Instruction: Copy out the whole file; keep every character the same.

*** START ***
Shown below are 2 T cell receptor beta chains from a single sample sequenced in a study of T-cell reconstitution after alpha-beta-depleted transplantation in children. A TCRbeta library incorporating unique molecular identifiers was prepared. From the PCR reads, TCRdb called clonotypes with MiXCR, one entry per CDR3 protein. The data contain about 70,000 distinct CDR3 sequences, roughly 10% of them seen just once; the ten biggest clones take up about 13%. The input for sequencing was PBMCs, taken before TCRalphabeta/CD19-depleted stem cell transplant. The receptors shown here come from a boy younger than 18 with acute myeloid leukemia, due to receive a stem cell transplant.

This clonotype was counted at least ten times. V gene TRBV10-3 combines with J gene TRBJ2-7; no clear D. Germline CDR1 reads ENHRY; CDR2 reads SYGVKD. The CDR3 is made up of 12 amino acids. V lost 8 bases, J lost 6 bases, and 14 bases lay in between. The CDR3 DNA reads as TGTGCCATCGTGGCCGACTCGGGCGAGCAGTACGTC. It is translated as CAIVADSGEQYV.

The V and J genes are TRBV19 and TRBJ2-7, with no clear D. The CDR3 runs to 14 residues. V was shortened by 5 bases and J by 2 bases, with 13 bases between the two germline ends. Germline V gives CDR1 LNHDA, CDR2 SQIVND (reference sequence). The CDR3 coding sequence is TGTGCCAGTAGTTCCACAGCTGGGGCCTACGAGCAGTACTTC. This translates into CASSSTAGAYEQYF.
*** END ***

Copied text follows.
Shown below are 2 T cell receptor beta chains from a single sample sequenced in a study of T-cell reconstitution after alpha-beta-depleted transplantation in children. A TCRbeta library incorporating unique molecular identifiers was prepared. From the PCR reads, TCRdb called clonotypes with MiXCR, one entry per CDR3 protein. The data contain about 70,000 distinct CDR3 sequences, roughly 10% of them seen just once; the ten biggest clones take up about 13%. The input for sequencing was PBMCs, taken before TCRalphabeta/CD19-depleted stem cell transplant. The receptors shown here come from a boy younger than 18 with acute myeloid leukemia, due to receive a stem cell transplant.

This clonotype was counted at least ten times. V gene TRBV10-3 combines with J gene TRBJ2-7; no clear D. Germline CDR1 reads ENHRY; CDR2 reads SYGVKD. The CDR3 is made up of 12 amino acids. V lost 8 bases, J lost 6 bases, and 14 bases lay in between. The CDR3 DNA reads as TGTGCCATCGTGGCCGACTCGGGCGAGCAGTACGTC. It is translated as CAIVADSGEQYV.

The V and J genes are TRBV19 and TRBJ2-7, with no clear D. The CDR3 runs to 14 residues. V was shortened by 5 bases and J by 2 bases, with 13 bases between the two germline ends. Germline V gives CDR1 LNHDA, CDR2 SQIVND (reference sequence). The CDR3 coding sequence is TGTGCCAGTAGTTCCACAGCTGGGGCCTACGAGCAGTACTTC. This translates into CASSSTAGAYEQYF.